9. Friends come first. I admire cultures that put friends before things. In some cultures, being late for an appointment is totally justifiable if visiting with a friend made you late. In the United States, we let time and appointments rule our lives, while in most of the rest of the Americas, time is subordinate to people. In Texas, I had some friends from Mexico, who would throw all their plans and appointments for the day out the window, when company stopped by unexpectedly. They were happy to do this. I love a culture that ranks people as their number one resource.  If I have a friend call and ask me to hang out with them, I gladly forget the game I was getting ready to watch, and go hang out with them. Friends come first.

8. Do not be easily annoyed. If your friends do things that annoy you, guess what? You probably do things that annoy them too. Your friends can criticize you as easily as you can criticize them, if that’s really how you want to spend your life. Some people annoy us, because they are so desperate for our attention. For example, let’s say you and I walk into an Olive Garden and they tell us it will be a 30 minute wait for a table. You and I can calmly sit there and relax while we wait on a table. Now, if a man walked into the Olive Garden who had not eaten for  a week, no way would he be able to causally sit and wait 30 minutes for a table. He would be making a fool of himself trying to get some breadsticks or whatever he could get his hands on. Some people make fools of themselves when they are starved for attention. Put yourself in their shoes and give them some attention. I am not saying reward bad behavior, but look past people’s faults and see their needs.

7. With very seldom exceptions, never write off a friend. We are all human. The field goal kicker who missed the extra point last week, will kick the 50 yard game winning field goal this week. You get my point. The friend who let you down yesterday may be the one who saves your neck tomorrow, and the friend who saved your neck yesterday may not be there for you today. Sure there may be times you may need a little space from each other. Life is a football game. Your friends are the players and you are the coach. Sure, you can sit your friends on the bench for a while, but don’t kick them off the team. Know what I mean?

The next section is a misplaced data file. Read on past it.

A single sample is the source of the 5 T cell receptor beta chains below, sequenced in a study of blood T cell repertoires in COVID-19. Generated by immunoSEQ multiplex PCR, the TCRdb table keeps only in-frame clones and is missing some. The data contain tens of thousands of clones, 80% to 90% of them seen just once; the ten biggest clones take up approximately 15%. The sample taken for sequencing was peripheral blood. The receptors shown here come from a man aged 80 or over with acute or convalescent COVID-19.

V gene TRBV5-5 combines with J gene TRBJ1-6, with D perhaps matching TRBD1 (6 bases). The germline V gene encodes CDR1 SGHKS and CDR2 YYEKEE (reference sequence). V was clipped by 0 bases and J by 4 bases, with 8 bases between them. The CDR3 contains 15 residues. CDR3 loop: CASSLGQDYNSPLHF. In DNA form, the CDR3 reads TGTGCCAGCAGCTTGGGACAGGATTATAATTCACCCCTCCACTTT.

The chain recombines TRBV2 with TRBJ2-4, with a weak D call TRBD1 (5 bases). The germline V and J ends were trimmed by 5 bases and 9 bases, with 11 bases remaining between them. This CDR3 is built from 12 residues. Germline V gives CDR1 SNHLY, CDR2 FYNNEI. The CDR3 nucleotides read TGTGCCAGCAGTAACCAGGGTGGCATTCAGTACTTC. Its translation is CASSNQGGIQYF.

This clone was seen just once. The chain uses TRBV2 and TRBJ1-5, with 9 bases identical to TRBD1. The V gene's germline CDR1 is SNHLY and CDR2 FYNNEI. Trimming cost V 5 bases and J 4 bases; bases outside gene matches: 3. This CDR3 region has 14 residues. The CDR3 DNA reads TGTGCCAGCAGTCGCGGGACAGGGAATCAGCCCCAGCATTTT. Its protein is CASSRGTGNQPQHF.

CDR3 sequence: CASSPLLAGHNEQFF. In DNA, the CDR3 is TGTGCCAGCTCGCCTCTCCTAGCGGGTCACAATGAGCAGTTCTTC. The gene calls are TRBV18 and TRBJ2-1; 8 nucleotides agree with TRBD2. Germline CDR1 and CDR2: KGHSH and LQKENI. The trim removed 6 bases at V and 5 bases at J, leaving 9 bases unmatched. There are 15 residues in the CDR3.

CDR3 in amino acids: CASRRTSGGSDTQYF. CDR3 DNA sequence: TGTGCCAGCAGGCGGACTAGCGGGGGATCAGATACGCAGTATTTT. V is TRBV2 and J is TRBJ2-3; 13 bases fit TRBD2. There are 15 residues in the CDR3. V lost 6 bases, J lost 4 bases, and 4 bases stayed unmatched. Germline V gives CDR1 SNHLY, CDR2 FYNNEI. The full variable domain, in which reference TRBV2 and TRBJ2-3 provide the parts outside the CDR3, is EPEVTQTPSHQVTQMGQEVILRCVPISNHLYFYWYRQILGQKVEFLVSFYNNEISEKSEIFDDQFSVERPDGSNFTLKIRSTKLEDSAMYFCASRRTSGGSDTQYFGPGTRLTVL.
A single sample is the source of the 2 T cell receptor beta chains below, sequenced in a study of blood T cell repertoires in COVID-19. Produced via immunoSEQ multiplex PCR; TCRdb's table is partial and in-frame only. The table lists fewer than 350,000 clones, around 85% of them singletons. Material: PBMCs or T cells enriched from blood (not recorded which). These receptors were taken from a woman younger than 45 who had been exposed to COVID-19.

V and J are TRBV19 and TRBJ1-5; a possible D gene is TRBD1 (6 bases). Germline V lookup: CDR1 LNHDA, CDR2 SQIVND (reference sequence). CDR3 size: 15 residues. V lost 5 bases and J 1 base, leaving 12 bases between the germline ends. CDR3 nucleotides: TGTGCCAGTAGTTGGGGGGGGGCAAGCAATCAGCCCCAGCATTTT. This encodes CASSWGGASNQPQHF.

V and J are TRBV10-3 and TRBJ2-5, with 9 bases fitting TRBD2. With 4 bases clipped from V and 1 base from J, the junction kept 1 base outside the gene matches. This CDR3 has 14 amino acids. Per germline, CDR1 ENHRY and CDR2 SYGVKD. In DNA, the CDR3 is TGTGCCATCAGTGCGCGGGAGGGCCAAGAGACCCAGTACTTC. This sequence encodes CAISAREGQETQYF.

6. Communicate. People ask me what my favorite music and T.V. shows are, but fact is, I would much rather sit and visit than watch shows. I find people more fascinating than T.V. I can watch a movie when I am alone. If I am with people then I want to talk. Oh…..and listen to them talk too!

5. Don’t just hear. Listen. Several years ago in Texas, I had a lady Bible student who was enduring a lot of stress at work. She would leave work and meet me at the church for our Bible studies. She would go on and on about her work problems before I would steer the discussion towards the Bible study. One day, I decided when she came in, I was just going to listen and not say anything until she quit talking. Two hours later, when she stopped, I had prayer and we went home. No Bible study, but she got to talk while I listened.

4.   Always be honest and always be polite. This is especially true in organizations, including the church. Over the years I have sat on several different boards. Sometimes I have encountered people who were afraid to speak out because they did not feel influential or powerful. Some people feel other people get their way because they have more money. Well, no matter how rich or poor you are, you always need to speak you mind, and no matter how rich or poor you are, you need to be nice when you do.

3. Don’t tell your friends what their motives are. You can tell your friends when you do not feel their actions were appropriate or even unacceptable, but do not tell them what their motives were. After the Haitii earthquake, President Obama allowed illegal Haiti immigrants to stay in the U.S. for a while without being deported. Immediately Republicans started questioning his motives and accusing him of having selfish reasons for doing what he did. So what is Obama suppose to do in that situation? Do the wrong thing so people won’t accuse him of having selfish motives for doing the right thing? In that situation, all he could do was the right thing, and as long as he was doing the right thing the motives were irrelevant at that point. The Republicans showed their true colors by being more concerned about the President’s motives rather being concerned about the people of Hatti. I am a Republican by the way.  We already make poor judges of other people’s actions, and we have no clue when it comes to judging motives.

2. Be conservative towards yourself and liberal towards others. Hold yourself to the higher standard while cutting all those around you a little slack. This is what Jesus did. In the Garden of Gethsemane He asked His disciples to pray with Him. They fell asleep on Him, and while He continued to pray, He excused their weakness by saying, “The spirit indeed is willing, but the flesh is weak.”

1. Read 1 Corinthians 13:4-7. Replace the word, “love” with your own name, and then ask God to work in you, so that those verses will still make sense.